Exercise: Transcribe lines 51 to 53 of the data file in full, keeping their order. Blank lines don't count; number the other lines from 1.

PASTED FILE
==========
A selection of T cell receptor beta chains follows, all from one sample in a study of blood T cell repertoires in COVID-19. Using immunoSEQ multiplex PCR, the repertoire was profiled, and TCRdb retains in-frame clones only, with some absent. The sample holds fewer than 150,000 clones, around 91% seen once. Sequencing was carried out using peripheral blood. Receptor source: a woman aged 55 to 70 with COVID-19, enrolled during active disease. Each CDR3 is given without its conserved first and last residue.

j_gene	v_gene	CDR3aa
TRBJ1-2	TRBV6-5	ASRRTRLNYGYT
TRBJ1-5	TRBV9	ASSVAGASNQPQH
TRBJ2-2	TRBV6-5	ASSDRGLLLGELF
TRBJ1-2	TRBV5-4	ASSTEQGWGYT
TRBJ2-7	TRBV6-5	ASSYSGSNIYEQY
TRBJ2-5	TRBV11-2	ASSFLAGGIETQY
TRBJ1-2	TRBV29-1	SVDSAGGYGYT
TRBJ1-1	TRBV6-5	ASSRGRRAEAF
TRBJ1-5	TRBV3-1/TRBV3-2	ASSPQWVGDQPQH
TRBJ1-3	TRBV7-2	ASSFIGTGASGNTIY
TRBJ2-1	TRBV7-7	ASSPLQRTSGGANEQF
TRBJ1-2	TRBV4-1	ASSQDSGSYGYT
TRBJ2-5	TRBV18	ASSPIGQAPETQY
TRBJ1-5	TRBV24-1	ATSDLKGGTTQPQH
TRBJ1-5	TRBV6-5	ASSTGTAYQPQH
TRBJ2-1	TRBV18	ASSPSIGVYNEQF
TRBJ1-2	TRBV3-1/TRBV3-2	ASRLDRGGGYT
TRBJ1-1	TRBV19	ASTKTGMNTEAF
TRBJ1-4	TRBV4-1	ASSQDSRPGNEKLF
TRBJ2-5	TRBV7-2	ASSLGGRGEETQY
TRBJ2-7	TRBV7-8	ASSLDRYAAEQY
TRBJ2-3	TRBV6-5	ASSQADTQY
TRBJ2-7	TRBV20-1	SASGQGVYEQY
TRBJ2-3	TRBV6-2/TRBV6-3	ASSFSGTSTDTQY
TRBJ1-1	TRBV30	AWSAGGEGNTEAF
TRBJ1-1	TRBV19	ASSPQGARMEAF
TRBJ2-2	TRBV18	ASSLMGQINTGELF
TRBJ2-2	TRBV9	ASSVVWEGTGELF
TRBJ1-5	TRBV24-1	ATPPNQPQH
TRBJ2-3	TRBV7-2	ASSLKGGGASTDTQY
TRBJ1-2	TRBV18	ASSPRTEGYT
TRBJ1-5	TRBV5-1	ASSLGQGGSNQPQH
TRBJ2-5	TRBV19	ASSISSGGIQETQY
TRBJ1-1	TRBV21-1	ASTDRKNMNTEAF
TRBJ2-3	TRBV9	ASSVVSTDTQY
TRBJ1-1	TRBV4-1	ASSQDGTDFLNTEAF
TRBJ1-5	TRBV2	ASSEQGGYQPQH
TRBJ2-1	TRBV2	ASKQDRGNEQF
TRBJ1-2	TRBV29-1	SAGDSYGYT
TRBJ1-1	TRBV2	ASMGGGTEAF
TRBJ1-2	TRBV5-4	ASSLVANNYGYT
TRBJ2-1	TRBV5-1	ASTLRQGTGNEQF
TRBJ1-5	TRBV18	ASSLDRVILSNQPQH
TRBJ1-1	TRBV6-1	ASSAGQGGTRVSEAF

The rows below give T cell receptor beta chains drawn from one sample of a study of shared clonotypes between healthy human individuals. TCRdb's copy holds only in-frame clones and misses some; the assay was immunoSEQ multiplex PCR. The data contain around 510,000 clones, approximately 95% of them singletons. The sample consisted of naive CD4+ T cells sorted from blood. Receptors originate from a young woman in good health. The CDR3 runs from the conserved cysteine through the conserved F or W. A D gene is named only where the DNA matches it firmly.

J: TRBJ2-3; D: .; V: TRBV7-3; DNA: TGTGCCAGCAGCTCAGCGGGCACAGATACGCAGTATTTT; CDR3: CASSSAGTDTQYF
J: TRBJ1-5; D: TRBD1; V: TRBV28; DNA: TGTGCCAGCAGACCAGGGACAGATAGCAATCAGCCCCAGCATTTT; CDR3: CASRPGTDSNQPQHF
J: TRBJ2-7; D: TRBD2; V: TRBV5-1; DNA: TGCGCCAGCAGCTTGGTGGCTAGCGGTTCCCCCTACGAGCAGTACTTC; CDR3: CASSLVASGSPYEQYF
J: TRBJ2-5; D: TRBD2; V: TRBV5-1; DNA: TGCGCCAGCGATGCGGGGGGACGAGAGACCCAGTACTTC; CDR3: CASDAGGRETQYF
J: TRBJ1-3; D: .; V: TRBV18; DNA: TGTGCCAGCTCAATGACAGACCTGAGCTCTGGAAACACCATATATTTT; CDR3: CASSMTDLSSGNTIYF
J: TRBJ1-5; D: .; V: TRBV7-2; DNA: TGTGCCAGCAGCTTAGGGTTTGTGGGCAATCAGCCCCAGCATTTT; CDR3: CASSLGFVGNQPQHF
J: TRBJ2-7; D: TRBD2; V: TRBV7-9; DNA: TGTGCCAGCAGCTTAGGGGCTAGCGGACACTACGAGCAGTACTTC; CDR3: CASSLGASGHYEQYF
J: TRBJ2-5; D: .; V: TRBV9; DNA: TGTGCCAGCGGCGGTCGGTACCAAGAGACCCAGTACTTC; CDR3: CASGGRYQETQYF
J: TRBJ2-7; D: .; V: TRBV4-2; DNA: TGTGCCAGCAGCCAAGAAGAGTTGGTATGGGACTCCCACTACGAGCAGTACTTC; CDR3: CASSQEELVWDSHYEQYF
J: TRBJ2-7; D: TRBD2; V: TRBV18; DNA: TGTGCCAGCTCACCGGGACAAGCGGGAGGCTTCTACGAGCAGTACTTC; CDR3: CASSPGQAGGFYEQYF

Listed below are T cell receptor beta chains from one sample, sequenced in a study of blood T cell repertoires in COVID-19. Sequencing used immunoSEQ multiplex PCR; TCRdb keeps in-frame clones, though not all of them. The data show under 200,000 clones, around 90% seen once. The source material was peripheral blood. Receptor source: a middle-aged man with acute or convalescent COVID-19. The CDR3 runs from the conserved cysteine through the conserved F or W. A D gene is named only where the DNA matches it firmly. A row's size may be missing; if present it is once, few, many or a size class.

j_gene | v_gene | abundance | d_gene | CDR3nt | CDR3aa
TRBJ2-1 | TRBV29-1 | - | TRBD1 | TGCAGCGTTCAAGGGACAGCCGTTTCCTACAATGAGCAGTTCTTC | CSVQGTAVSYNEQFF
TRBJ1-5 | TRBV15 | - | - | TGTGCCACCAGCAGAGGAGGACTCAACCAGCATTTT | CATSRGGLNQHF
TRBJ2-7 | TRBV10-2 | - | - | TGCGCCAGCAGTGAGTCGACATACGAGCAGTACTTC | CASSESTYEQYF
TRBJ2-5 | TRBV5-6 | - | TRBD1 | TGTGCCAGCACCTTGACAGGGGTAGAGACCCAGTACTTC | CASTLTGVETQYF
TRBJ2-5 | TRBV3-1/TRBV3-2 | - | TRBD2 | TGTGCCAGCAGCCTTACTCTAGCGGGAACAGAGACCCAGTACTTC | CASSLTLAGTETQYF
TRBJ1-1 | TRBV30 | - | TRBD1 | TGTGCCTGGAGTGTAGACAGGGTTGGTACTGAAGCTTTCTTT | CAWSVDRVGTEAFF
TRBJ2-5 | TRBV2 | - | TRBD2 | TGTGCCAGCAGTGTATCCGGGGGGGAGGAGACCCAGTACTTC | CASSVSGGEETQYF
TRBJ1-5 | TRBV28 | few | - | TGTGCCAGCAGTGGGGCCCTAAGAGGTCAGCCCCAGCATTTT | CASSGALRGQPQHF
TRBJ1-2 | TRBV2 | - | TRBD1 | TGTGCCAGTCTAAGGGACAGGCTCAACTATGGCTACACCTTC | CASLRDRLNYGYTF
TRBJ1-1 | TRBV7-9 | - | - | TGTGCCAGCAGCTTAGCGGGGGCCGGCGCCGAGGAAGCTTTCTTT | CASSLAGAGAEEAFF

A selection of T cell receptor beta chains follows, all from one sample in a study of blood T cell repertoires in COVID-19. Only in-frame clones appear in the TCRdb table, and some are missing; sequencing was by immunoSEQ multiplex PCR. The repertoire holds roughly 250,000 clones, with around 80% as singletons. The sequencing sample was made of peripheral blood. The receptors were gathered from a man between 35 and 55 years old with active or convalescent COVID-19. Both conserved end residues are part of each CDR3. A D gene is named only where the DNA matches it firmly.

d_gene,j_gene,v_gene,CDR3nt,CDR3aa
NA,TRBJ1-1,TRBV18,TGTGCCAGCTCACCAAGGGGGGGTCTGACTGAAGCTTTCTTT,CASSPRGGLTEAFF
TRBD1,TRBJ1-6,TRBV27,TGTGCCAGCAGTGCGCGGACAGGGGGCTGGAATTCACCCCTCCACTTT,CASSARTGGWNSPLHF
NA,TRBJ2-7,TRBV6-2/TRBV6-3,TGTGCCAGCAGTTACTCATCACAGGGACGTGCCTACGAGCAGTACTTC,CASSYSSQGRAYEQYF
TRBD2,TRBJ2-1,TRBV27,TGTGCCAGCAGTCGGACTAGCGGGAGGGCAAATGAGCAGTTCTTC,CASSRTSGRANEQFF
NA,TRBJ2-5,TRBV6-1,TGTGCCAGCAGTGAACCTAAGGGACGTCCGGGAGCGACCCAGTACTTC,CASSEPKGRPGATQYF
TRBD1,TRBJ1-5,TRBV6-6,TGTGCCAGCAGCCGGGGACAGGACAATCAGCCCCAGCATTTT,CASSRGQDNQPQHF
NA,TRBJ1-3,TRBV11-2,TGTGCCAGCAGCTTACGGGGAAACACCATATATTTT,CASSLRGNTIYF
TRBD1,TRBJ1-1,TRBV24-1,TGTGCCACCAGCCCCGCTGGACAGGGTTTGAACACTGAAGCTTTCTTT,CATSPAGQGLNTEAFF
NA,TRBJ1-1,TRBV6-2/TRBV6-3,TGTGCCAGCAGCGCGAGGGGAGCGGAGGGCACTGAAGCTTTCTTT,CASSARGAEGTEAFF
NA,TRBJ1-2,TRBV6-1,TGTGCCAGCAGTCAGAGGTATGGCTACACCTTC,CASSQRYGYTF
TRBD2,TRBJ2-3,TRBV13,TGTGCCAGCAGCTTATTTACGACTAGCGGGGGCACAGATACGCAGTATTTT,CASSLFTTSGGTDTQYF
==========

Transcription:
J: TRBJ2-5; D: TRBD2; V: TRBV5-1; DNA: TGCGCCAGCGATGCGGGGGGACGAGAGACCCAGTACTTC; CDR3: CASDAGGRETQYF
J: TRBJ1-3; D: .; V: TRBV18; DNA: TGTGCCAGCTCAATGACAGACCTGAGCTCTGGAAACACCATATATTTT; CDR3: CASSMTDLSSGNTIYF
J: TRBJ1-5; D: .; V: TRBV7-2; DNA: TGTGCCAGCAGCTTAGGGTTTGTGGGCAATCAGCCCCAGCATTTT; CDR3: CASSLGFVGNQPQHF